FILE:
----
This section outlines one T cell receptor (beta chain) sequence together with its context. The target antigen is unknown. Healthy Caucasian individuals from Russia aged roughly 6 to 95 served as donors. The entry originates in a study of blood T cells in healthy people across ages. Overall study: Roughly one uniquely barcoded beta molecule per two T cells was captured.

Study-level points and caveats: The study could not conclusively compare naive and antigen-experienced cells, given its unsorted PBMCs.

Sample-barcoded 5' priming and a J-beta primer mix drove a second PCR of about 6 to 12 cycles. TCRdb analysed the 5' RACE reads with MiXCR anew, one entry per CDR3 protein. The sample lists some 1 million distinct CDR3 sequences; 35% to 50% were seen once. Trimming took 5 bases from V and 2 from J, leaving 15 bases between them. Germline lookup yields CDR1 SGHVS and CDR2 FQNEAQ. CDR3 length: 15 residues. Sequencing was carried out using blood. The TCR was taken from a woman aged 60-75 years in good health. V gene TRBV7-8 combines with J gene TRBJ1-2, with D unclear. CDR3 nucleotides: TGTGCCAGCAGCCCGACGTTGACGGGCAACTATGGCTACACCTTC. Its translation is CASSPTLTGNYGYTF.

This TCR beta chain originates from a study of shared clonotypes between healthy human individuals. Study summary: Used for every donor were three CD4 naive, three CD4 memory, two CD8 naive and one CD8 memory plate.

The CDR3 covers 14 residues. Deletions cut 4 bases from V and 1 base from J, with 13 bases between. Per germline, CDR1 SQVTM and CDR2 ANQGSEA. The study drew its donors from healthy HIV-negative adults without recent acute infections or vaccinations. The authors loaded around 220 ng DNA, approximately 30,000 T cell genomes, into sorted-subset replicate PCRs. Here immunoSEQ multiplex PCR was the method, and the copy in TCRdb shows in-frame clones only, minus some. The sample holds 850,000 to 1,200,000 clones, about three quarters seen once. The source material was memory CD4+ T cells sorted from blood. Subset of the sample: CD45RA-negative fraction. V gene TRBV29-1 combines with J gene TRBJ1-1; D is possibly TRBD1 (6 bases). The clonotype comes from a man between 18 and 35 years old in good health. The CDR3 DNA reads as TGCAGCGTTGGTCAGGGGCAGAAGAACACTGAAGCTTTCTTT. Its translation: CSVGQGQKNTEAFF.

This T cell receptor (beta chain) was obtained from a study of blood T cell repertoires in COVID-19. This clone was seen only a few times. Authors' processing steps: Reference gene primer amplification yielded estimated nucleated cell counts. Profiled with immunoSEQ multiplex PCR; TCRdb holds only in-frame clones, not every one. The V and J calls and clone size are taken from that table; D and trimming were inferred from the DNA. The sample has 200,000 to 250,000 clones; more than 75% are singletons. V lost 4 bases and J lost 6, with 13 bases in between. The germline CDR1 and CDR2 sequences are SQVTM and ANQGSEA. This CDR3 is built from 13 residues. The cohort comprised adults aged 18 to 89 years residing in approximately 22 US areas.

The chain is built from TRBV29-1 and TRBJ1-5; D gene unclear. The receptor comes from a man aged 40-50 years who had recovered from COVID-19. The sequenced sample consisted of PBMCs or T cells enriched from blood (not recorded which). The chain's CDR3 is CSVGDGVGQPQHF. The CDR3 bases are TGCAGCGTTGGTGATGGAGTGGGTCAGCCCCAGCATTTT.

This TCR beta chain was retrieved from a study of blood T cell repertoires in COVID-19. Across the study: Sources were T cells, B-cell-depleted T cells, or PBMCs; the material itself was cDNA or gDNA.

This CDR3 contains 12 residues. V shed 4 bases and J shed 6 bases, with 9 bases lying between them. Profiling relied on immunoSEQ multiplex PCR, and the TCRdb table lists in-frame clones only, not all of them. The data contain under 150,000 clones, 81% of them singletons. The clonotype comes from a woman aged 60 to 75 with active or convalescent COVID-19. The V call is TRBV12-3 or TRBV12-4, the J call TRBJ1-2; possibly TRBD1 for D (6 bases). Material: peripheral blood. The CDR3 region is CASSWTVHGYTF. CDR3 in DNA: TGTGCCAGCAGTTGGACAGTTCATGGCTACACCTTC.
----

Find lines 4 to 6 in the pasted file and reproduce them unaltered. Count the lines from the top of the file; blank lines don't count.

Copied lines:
This TCR beta chain originates from a study of shared clonotypes between healthy human individuals. Study summary: Used for every donor were three CD4 naive, three CD4 memory, two CD8 naive and one CD8 memory plate.

The CDR3 covers 14 residues. Deletions cut 4 bases from V and 1 base from J, with 13 bases between. Per germline, CDR1 SQVTM and CDR2 ANQGSEA. The study drew its donors from healthy HIV-negative adults without recent acute infections or vaccinations. The authors loaded around 220 ng DNA, approximately 30,000 T cell genomes, into sorted-subset replicate PCRs. Here immunoSEQ multiplex PCR was the method, and the copy in TCRdb shows in-frame clones only, minus some. The sample holds 850,000 to 1,200,000 clones, about three quarters seen once. The source material was memory CD4+ T cells sorted from blood. Subset of the sample: CD45RA-negative fraction. V gene TRBV29-1 combines with J gene TRBJ1-1; D is possibly TRBD1 (6 bases). The clonotype comes from a man between 18 and 35 years old in good health. The CDR3 DNA reads as TGCAGCGTTGGTCAGGGGCAGAAGAACACTGAAGCTTTCTTT. Its translation: CSVGQGQKNTEAFF.

This T cell receptor (beta chain) was obtained from a study of blood T cell repertoires in COVID-19. This clone was seen only a few times. Authors' processing steps: Reference gene primer amplification yielded estimated nucleated cell counts. Profiled with immunoSEQ multiplex PCR; TCRdb holds only in-frame clones, not every one. The V and J calls and clone size are taken from that table; D and trimming were inferred from the DNA. The sample has 200,000 to 250,000 clones; more than 75% are singletons. V lost 4 bases and J lost 6, with 13 bases in between. The germline CDR1 and CDR2 sequences are SQVTM and ANQGSEA. This CDR3 is built from 13 residues. The cohort comprised adults aged 18 to 89 years residing in approximately 22 US areas.